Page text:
If it is assumed that switch 60 is closed so that load R, is shorted, excessive currents will tend to start to flow in the emitter-collector path of transistors Q and 0 This will cause a greater current to flow through the base electrodes of transistors Q, and Q In the absence of the protection circuit of the present invention, the current flowing through emitter electrodes 14 and 20 would be excessive. This excessive demand of current would cause a very high-power dissipation of transistors Q, and O; which may result in their permanent damage. However, because of the self-regulating features of the protection circuit provided, a portion of this excessive current is shunted through impedance 26 and about transistors Q, and Q The excessive current is applied directly to the load R when the current in emitter electrodes 14 and 20 rises above the preselected value, thereby safeguarding transistors Q 1 and Q As a result of the protection circuit here provided, the current flowing through the base electrode 18 of transistor Q during overload conditions is no longer dependent upon the beta value of transistor 0,.
The operation of the amplifier under an overload condition has been described only in reference to the first section of the amplifier, which amplifies positive signals. A similar protection against overload, and similar operation under overload conditions, exists in the second section. In the second section, the impedance 26 shunts excessive current about transistors Q and Q and applies it to the load R Accordingly, an overload protection circuit has been provided for an amplifier which is operative to protect driver and power transistors from excessive currents and to prevent the damage and burning out of such transistors.
Many other changes could be effected in the particular constructions, and in the methods of use and construction, and in specific details thereof hereinbefore set forth without substantially departing from the invention intended to be defined herein, the specific description being merely of embodiments capable of illustrating certain principles of the invention.
For example, as one alternative, the shunt arm impedance, including the Zener diode, may be connected between the base of the first (driver) transistor and the base of the second (power) transistor in each section. The sensing resistor may be connected between the emitter of the first (driver) transistor and the base of the second (power) transistor. The sensing transistor is connected so that it would forward bias the shunt arm impedance in the event of overloads. That arrangement, however, protects only the driver transistor.
As another alternative, the shunt arm impedance may be arranged to protect only the second (power) transistor. The circuit, in the case, may have the shunt arm impedance connected between the base of the second (power) transistor and the load and the sensing resistor may be connected in the emitter circuit of the second (power) transistor. As still another alternative, a warning bulb may be connected with one or both of the Zener diodes. The bulb would be activated, .when the Zener diode breakdown voltage is exceeded, to warn of an overload.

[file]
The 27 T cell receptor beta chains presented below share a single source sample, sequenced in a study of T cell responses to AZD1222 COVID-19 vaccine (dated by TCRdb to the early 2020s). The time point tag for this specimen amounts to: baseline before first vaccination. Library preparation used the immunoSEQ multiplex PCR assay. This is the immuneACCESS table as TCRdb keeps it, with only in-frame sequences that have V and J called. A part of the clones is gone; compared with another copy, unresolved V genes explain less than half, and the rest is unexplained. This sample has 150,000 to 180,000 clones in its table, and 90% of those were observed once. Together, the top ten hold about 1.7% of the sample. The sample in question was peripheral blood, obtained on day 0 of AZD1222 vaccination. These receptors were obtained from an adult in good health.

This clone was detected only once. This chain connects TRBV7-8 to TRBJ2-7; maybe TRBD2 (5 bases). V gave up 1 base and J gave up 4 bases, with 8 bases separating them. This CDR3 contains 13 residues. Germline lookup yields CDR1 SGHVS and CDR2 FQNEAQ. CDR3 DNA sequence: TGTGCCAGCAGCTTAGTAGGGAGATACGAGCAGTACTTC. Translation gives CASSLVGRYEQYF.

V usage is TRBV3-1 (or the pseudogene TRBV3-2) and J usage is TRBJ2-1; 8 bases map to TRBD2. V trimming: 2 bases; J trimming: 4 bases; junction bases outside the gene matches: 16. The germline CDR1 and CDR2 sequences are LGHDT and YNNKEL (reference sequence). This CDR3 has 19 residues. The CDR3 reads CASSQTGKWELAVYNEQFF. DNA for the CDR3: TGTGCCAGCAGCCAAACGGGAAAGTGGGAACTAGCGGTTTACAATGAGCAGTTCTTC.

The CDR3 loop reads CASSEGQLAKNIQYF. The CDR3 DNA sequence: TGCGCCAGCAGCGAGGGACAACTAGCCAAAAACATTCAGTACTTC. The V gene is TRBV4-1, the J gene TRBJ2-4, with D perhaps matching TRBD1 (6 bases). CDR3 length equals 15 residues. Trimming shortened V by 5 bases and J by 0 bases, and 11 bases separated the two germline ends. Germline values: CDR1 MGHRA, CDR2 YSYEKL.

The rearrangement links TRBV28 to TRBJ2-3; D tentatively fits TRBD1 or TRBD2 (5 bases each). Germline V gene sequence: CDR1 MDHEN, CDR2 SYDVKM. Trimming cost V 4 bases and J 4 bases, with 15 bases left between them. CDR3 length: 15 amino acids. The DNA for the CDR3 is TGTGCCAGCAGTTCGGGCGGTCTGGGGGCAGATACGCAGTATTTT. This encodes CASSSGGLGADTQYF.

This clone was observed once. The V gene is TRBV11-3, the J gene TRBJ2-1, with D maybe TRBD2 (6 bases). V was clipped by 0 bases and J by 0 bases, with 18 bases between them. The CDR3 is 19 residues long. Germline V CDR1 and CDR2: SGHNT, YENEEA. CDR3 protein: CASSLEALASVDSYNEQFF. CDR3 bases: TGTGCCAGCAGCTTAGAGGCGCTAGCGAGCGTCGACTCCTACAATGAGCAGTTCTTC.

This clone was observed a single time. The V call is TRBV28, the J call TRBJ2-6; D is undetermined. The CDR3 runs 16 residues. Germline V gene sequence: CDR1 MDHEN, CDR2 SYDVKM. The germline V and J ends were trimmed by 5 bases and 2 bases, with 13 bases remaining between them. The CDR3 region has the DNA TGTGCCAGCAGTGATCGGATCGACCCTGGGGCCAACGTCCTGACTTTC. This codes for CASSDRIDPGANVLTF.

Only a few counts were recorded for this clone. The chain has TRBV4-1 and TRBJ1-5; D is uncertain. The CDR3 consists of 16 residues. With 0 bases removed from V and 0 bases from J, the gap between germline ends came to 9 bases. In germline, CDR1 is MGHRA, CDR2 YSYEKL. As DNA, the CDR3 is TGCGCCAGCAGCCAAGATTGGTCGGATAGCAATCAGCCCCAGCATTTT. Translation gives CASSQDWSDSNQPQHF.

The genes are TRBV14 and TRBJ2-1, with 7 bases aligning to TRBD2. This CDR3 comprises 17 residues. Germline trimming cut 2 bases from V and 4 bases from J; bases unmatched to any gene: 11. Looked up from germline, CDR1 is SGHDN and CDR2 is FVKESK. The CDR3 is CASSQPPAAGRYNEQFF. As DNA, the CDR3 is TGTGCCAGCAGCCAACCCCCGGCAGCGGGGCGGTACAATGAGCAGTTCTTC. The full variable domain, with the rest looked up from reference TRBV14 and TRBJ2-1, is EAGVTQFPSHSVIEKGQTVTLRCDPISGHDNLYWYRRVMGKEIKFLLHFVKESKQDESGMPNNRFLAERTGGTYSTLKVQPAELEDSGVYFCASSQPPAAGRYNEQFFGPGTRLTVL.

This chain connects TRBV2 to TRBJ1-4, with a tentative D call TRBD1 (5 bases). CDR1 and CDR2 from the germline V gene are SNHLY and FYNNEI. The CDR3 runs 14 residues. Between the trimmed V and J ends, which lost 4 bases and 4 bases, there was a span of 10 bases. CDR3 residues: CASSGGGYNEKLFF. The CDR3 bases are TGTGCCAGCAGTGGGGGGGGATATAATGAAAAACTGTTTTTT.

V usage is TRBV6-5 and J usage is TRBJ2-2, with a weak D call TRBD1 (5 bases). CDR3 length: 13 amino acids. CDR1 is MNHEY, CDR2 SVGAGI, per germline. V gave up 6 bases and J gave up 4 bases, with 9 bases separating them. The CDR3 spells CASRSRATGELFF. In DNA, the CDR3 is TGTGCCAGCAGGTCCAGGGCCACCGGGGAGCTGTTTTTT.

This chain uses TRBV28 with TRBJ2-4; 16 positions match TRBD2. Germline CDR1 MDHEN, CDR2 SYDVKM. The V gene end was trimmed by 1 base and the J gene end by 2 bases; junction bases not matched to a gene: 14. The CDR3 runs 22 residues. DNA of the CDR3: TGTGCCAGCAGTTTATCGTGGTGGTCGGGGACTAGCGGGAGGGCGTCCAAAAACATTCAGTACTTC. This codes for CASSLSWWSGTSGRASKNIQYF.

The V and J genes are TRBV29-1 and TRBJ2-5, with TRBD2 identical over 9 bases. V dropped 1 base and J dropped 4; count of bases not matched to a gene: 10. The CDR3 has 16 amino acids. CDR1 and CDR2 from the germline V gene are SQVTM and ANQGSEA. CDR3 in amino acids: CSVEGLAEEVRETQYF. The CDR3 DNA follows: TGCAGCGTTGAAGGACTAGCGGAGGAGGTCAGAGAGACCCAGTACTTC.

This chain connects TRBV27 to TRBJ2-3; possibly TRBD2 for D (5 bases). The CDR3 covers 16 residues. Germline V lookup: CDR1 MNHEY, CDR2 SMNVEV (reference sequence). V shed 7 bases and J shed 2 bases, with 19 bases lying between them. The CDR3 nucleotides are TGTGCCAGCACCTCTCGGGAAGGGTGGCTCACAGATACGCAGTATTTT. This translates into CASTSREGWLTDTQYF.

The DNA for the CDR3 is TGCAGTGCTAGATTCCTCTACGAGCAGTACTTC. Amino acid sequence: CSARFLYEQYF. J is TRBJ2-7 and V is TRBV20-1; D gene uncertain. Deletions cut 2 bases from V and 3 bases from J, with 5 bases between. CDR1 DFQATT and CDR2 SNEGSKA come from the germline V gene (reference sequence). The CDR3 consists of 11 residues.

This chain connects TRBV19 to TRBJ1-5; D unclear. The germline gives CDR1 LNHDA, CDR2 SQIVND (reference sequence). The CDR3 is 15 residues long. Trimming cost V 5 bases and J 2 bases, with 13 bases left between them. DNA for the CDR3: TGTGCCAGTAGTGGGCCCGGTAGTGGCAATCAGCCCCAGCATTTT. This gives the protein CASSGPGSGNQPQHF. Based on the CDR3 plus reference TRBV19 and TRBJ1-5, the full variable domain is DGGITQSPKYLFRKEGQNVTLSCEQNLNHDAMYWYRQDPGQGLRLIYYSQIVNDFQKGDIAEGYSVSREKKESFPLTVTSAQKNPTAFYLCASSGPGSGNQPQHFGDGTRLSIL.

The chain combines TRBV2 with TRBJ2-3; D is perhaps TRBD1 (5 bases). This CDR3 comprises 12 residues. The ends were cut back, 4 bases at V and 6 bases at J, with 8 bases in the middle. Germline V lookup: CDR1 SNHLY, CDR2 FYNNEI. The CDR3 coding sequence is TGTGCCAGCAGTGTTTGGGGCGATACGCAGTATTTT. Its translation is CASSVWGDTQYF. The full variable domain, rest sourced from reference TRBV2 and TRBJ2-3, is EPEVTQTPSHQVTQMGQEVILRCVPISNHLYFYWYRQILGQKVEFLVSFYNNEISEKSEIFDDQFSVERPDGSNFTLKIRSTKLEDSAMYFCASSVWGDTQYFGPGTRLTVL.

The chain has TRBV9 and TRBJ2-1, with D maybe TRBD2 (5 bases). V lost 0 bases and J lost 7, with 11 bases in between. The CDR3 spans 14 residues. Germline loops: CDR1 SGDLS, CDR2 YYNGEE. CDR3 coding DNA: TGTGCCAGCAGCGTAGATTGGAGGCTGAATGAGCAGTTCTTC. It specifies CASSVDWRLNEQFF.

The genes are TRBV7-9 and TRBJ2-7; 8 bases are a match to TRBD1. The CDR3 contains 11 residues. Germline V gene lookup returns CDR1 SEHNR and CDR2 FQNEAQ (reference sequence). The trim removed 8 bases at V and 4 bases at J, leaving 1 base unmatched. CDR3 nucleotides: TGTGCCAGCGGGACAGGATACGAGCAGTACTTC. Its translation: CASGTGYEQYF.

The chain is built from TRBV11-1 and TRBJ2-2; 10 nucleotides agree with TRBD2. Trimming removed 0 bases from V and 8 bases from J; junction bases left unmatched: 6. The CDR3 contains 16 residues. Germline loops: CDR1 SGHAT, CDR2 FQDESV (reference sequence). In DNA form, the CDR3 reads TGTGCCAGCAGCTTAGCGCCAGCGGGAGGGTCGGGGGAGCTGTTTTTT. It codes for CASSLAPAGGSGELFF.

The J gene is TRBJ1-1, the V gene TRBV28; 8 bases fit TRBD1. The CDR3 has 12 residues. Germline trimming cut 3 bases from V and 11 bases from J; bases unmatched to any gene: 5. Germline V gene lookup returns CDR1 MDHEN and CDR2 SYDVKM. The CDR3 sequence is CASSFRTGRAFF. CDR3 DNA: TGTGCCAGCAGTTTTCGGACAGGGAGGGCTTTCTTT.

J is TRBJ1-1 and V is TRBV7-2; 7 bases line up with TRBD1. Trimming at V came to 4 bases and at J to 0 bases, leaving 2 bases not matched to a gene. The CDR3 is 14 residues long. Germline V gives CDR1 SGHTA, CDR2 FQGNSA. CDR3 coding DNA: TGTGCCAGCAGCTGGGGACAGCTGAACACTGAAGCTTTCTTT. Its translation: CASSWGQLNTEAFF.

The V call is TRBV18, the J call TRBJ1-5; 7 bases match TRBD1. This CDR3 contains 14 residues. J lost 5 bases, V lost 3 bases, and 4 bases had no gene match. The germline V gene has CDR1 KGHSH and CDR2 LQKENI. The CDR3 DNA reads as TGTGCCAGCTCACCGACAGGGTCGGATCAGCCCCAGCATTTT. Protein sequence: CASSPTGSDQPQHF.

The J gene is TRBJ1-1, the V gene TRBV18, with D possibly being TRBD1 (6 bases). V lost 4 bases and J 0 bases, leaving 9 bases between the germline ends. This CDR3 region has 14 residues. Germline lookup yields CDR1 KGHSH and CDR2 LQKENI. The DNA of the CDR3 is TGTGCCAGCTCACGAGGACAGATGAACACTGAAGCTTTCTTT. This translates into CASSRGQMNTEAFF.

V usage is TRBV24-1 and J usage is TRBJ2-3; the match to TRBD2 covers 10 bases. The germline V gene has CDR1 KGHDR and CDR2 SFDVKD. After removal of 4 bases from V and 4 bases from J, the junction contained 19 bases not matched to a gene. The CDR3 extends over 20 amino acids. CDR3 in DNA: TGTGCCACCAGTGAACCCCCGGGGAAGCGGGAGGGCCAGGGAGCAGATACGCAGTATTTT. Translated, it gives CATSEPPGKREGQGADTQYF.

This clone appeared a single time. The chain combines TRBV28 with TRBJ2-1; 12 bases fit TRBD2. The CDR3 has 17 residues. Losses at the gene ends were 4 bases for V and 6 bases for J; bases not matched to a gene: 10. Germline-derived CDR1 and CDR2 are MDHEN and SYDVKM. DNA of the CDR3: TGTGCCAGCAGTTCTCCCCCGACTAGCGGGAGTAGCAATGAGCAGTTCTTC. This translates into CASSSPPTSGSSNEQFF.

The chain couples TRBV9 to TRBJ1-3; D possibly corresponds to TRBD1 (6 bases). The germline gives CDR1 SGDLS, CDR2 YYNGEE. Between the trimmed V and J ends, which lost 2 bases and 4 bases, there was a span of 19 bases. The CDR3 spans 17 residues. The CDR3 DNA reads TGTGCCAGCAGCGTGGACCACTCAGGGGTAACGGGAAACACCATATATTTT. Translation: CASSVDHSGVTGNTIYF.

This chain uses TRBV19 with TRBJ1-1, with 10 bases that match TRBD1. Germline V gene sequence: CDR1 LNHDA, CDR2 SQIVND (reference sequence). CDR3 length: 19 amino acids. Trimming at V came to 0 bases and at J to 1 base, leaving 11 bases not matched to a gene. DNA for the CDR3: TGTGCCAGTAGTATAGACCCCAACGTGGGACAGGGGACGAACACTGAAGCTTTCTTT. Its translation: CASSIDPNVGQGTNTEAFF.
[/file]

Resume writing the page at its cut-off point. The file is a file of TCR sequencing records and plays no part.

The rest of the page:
What I claim is:
1. A push-pull amplifier adapted to be connected by means of two terminals to a loudspeaker, said amplifier including two sections, each section including a driver transistor having an emitter electrode, a collector electrode and a base electrode; a power output transistor having a collector electrode, an emitter electrode and a base electrode; biasing means for biasing said driver and power transistors; means for connecting the collector electrodes of said driver and power transistors; means for connecting the emitter electrode of said driver transistor and the base electrode of said power transistor; the emitter of said power transistor being connected to one of said terminals and the collector of said power transistor being connected to the other of said terminals; means for supplying a signal between the base electrodes of said driver transistors and said one terminal; and protection means including a nonlinear element between the base electrode of said driver transistor and said one terminal; a sensing impedance connected in series with the emitter electrode of said power transistor and said one terminal; said protection means being responsive to the current flowing through said sensing impedance for shunting a portion of the current flowing to the base electrode of said driver transistor about said two transistors.
2. An amplifier as in claim 1, wherein said nonlinear element is a Zener diode.
3 An amplifier as in claim 2, wherein said protection means further includes at least one high-speed diode connected between said Zener diode and said control electrode and being reversely poled in relationship to said Zener diode.

Claims (2)

1. A push-pull amplifier adapted to be connected by means of two terminals to a loudspeaker, said amplifier including two sections, each section including a driver transistor having an emitter electrode, a collector electrode and a base electrode; a power output transistor having a collector electrode, an emitter electrode and a base electrode; biasing means for biasing said driver and power transistors; means for connecting the collector electrodes of said driver and power transistors; means for connecting the emitter electrode of said driver transistor and the base electrode of said power transistor; the emitter of said power transistor being connected to one of said terminals and the collector of said power transistor being connected to the other of said terminals; means for supplying a signal between the base electrodes of said driver transistors and said one terminal; and protection means including a nonlinear element between the base electrode of said driver transistor and said one terminal; a sensing impedance connected in series with the emitter electrode of said power transistor and said one terminal; said protection means being responsive to the current flowing through said sensing impedance for shunting a portion of the current flowing to the base electrode of said driver transistor about said two transistors.